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Branquinho leads the way for juvenile diabetics

Photo courtesy by Barstow Rodeo Stampede

Photo by Barstow Rodeo Stampede
Video by dLife

“If you shoot for the moon and miss, you’re still amongst the stars.” – Les Brown

This is a quote that four time world champion steer wrestler Luke Branquinho uses to motivate himself. He not only uses it to motivate himself in the rodeo arena but 33-year-old Branquinho uses it to persevere through his type 1 diabetes. According to the Juvenile Diabetes Research Foundation (JDRF), there are over three million Americans that have type 1 diabetes. As a professional athlete, Branquinho has been given the opportunity to make an impact in the lives of diabetics and serve as a role model.

Luke’s life with diabetes: “Taking Life by the Horns.”

“I was driving home and started seeing double on oncoming traffic,” said Branquinho. He was an 18-year-old college freshman, was recovering from a recent shoulder surgery and was diagnosed with type 1 diabetes. He was diagnosed with a blood glucose reading of 950mg, compared to a normal blood glucose reading of 100mg.

This California cowboy was born in Santa Maria, Calif., attended college in Coalinga, Calif. and currently resides in Los Alamos, Calif. Branquinho was raised with two older brothers, Tony and Casey. He grew up playing baseball and competing in the sport of rodeo.

“My parents have always been there to support me, and they were instrumental in helping me overcome the initial obstacles diabetes placed in my life,” said Branquinho. In some cases, diabetes is passed down through genetics; this was not necessarily the case for the Branquinho family.

“My mom’s great aunt was one of the first diabetics to receive insulin injections,” said Branquinho. His great uncle would drive to the slaughterhouse and draw insulin from the livestock’s pancreas to make the injections. Fortunately, over the past few decades, technology advancements have made it a lot easier for diabetics, like Branquinho, to receive their medicine and stay healthy. Branquinho’s third cousin was also diagnosed with type 1 diabetes. He remembers her giving herself shots and pricking her finger. Branquinho was aware of the disease, but he now had to learn how to keep himself healthy and maintain his livelihood of competing in the sport of rodeo.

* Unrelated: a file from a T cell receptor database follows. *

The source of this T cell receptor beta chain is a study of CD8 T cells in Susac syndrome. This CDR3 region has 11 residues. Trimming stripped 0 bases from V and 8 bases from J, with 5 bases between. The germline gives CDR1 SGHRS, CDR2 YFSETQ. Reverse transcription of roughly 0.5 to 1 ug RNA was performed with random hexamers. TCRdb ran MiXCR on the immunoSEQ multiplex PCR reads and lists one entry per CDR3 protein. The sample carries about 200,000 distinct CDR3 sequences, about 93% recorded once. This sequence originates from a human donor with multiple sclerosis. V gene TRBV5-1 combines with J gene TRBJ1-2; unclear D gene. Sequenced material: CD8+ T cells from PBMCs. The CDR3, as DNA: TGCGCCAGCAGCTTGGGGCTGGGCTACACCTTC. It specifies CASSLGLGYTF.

“When I was diagnosed they gave me a healthy diet and taught me how to inject myself with a needle,” said Branquinho. But it took him a few days to feel comfortable giving himself an insulin shot.

“Managing diabetes is a challenging task,” said Branquinho. He is connected to a Dexcom Continuous Glucose Monitor, an insulin pump and he tests his blood sugar throughout the day. But with the support of his friends and family he is able to “take life by the horns” and live a life doing what he loves.

“The Branquinho Family”

Photo by Branquinho Facebook Fan Club

Photo by Luke Branquinho Facebook Fan Club: Luke and wife Lindsay.

Luke met his wife Lindsay in 2003. They married on November 27, 2004. They have two sons, Mark Cade (born June 7, 2008) and Jameson (July 15, 2010.) According to an article written by an Epidemiologist at Harvard School of Public Health, he states, “If the father has type 1 diabetes, the risk is about 1 in 10 (10 percent) that his child will develop type 1 diabetes.”